The Apprentice: Los AngelesThe Apprentice: Los Angeles
(Windows, limited demo, 50MB) Play for the top spot in the Trump Organization in this unique twist on resource management-style games. Earn the most money by serving your customers as efficiently as possible, combining strategy with fast action. You'll need to know how to prepare food, how to manage your assistants for maximum benefit, how to control your inventory, and more in order to win. There is even a free Flash demo of the game you can play online.


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Link Dump Fridays

HarukioA little girl, when she was 8, wandered through a park during a family picnic. In the slick, wet grass at the base of an oak tree she found a small box. It was carefully crafted out of stiff, colorful paper and tied shut with purple yarn. The girl felt the weight of the object hidden inside as she slipped the box into her pocket, careful not to shake it. Later that day, as the sun drifted past the horizon, her mind entertained fantastic tales of the box and the mystery inside.

Seventy-three years later, this girl was now a lady. The colors of the box had faded, a corner had sunk in after being left in the rain, and the yarn was loose and frayed. Even so, the woman had never opened the box. Her good friend Matia, that the lady had known since college, asked her about the box one day. "You don't know who it's from?! Why don't you just open it? It could be something exciting!" said Matia, somewhat uncharacteristically.

The lady responded with a smile, "It could also be something shockingly boring. No Matia, I won't ever open it, although I have opened it many times before. Anytime I had a bad day, was anxious about something—like that speech, remember that?—or even just bored on a rainy day...I'd imagine what was in that box, and open it in my mind. Sometimes it was something wonderful, something that would have saved me from what ailed me. And sometimes it was something completely random, even useless. So no, I will never open it with these hands."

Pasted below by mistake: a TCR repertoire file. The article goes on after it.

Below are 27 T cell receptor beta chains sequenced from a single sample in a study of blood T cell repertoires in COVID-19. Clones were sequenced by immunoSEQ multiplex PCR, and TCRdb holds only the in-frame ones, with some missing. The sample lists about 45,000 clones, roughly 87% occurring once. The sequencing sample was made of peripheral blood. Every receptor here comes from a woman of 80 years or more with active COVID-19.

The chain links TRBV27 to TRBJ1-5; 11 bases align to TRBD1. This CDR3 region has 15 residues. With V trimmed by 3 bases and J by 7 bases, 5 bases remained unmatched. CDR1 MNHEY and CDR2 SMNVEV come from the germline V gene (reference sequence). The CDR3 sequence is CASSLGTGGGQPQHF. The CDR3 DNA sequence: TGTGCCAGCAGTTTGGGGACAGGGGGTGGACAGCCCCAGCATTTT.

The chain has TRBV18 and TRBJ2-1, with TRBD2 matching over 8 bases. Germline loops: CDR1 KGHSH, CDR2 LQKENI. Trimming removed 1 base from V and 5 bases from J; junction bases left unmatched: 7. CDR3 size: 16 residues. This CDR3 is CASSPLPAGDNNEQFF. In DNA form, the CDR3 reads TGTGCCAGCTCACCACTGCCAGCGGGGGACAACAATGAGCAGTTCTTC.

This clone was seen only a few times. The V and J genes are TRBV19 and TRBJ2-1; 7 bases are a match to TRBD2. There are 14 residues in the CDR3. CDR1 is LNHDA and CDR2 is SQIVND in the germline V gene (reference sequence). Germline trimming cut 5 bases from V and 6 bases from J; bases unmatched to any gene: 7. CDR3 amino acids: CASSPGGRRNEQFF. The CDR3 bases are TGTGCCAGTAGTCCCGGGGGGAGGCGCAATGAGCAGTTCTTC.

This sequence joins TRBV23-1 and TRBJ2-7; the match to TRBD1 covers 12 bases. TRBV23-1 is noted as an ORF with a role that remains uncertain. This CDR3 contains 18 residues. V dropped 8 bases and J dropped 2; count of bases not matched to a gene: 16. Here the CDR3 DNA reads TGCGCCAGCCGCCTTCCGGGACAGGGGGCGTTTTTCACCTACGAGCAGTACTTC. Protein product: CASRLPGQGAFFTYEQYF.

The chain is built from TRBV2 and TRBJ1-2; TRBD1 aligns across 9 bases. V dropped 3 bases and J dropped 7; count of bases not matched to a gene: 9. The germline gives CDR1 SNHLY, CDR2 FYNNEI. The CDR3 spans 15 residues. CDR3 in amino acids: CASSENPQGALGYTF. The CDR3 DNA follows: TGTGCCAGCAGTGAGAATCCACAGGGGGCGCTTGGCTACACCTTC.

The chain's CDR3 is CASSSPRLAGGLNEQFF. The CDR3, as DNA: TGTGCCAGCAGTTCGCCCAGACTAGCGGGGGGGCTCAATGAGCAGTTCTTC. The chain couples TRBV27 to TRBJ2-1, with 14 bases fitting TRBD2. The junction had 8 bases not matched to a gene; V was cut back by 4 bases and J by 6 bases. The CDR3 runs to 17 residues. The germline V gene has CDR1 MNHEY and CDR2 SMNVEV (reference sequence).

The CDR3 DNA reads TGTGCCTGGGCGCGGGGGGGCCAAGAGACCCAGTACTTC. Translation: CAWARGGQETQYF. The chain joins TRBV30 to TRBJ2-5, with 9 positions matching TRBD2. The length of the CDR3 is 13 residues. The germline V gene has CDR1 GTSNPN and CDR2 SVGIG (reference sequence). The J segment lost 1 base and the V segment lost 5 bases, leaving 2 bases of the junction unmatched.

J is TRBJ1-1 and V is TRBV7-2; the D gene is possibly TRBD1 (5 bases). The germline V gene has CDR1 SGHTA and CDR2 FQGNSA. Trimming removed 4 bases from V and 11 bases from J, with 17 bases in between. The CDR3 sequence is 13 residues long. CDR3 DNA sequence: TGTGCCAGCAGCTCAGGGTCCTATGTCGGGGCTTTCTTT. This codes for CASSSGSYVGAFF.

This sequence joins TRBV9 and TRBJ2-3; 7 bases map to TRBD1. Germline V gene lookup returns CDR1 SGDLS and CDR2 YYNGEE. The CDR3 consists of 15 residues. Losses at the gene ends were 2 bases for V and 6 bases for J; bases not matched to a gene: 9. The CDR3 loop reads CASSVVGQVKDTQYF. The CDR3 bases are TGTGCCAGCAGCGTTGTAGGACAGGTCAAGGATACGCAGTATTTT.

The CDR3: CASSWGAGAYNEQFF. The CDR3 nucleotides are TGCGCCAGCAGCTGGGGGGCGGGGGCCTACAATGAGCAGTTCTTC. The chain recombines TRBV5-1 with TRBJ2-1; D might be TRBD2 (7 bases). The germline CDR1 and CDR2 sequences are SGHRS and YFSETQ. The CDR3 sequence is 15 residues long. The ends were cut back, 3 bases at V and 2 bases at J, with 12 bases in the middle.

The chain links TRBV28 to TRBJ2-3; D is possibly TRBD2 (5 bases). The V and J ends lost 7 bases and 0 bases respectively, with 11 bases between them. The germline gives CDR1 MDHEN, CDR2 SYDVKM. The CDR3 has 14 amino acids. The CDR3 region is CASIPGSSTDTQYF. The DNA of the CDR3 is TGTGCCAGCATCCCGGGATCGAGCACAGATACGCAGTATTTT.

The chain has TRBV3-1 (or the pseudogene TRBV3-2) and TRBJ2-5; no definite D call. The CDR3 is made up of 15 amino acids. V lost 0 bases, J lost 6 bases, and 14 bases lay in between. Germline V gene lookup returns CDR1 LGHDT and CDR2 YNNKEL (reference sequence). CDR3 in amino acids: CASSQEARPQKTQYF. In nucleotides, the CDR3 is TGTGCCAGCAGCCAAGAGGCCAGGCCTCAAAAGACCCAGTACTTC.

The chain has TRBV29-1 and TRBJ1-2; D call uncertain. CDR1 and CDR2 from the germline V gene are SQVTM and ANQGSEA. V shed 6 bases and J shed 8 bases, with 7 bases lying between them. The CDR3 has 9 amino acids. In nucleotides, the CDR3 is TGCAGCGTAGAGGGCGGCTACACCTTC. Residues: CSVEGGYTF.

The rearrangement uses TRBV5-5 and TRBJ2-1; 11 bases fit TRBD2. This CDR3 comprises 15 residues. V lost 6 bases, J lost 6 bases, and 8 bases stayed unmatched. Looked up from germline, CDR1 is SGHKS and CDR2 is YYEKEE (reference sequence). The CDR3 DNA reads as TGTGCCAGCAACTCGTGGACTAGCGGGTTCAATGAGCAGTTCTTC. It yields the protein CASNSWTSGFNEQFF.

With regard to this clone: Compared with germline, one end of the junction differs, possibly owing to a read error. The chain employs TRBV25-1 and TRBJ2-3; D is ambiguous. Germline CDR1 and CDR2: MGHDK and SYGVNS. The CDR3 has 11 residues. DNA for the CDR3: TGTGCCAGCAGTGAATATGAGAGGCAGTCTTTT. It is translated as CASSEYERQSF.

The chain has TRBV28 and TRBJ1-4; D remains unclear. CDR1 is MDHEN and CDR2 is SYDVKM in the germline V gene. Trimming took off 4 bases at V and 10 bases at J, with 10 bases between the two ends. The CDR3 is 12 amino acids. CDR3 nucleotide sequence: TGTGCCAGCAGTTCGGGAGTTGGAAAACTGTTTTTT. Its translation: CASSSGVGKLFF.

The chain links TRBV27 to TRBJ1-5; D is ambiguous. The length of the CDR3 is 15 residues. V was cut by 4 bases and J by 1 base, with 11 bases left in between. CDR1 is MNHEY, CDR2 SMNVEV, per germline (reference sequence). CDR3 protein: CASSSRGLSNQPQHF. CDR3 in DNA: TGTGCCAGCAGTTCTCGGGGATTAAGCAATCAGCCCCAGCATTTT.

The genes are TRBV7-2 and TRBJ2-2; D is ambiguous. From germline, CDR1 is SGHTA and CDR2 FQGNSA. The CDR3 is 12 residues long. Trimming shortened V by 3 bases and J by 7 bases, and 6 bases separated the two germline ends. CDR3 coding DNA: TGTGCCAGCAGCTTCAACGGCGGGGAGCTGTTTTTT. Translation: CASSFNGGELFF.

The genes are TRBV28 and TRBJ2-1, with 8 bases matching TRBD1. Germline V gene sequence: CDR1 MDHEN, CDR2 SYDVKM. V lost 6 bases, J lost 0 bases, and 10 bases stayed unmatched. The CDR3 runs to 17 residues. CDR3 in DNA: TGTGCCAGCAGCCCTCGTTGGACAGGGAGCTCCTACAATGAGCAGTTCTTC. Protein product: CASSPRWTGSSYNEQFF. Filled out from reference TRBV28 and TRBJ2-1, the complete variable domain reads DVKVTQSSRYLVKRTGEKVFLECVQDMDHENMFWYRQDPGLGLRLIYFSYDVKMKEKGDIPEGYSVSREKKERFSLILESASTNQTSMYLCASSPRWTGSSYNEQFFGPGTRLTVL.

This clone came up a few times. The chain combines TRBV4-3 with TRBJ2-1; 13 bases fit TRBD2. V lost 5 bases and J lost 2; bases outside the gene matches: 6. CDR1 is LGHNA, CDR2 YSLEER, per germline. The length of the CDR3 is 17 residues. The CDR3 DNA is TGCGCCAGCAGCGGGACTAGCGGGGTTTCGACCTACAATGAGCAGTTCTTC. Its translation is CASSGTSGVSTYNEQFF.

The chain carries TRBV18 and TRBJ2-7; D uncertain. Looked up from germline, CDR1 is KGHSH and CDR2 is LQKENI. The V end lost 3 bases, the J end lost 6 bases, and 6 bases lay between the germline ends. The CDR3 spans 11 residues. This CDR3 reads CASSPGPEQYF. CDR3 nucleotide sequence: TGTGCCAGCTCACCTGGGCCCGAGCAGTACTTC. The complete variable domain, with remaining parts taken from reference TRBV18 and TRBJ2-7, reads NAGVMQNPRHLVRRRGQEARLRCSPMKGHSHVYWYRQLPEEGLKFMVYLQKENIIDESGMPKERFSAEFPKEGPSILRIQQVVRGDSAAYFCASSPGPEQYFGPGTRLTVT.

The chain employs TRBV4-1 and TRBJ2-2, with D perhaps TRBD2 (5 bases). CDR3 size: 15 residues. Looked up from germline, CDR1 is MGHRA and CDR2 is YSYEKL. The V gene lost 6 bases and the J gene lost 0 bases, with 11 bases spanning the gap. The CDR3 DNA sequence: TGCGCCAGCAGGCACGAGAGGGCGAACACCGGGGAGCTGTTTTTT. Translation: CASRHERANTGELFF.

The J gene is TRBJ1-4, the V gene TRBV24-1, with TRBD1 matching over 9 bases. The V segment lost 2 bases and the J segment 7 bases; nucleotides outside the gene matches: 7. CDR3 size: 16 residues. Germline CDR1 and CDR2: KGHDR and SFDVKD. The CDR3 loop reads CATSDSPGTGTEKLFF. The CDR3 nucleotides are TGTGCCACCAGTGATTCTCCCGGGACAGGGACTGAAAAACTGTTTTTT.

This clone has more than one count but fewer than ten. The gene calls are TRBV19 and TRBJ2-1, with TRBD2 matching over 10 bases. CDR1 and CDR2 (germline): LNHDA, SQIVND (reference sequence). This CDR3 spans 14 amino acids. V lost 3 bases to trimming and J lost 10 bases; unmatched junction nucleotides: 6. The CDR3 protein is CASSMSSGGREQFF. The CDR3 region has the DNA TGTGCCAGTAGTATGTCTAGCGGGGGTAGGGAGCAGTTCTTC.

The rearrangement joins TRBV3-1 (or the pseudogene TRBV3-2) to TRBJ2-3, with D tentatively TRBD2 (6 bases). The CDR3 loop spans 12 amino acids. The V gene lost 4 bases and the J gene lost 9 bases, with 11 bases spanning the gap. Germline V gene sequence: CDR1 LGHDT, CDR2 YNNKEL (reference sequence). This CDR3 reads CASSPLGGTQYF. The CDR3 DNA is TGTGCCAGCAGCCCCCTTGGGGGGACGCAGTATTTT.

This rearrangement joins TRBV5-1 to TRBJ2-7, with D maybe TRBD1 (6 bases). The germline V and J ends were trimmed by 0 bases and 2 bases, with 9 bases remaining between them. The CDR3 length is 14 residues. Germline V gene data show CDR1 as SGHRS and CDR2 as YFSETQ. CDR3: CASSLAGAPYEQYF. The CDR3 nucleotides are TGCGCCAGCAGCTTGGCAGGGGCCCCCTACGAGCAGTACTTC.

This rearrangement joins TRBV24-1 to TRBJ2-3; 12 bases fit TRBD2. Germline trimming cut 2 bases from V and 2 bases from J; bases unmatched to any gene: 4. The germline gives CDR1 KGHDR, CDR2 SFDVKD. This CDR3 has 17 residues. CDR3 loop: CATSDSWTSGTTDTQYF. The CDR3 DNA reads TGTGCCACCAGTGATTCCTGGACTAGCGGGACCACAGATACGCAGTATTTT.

The two women went on to speak of other things and the box held it's secret for the rest of her life.

  • !GNITION - A simple little driving game. Navigate the tracks as fast as you can before your time runs out!
  • Saucer Attack - Run as far as you can while being chased by probe wielding aliens and jumping over the most inconveniently placed haystacks and fences.
  • Processing game - A simple one button game. Adds tempting risks to improve on the SF Cave formula. Pass through yellow and red zones for large bonuses, and chance fate by skimming the ceiling or floor to rack up points.
  • Su Puzzle - A tricky puzzle with a simple goal. Connect the three houses to the three utilities, without crossing lines. (Thanks Sam!)
  • Climb - An amazingly simple memory game that will test the limits of your memory...simply.
  • Ribbon Trail - Deftly control a ribbon of light in this interesting game. Works best on fast computers. (Thanks Nick!)
  • Cake Dance - The sequel to "There She Is!!" from last week's Link Dump.
  • S0 S0 S0ULFUL - One of the many web art pieces by YOUNG-HAE CHANG HEAVY INDUSTRIES. Text and jazz, sometimes a story, sometimes poetry. Scrapes away graphic design, video, and other fluff but remains an surprisingly engaging web art. Works best fullscreen with sound. This is family safe unlike a few on the main site. Just as a warning, it is a bit long.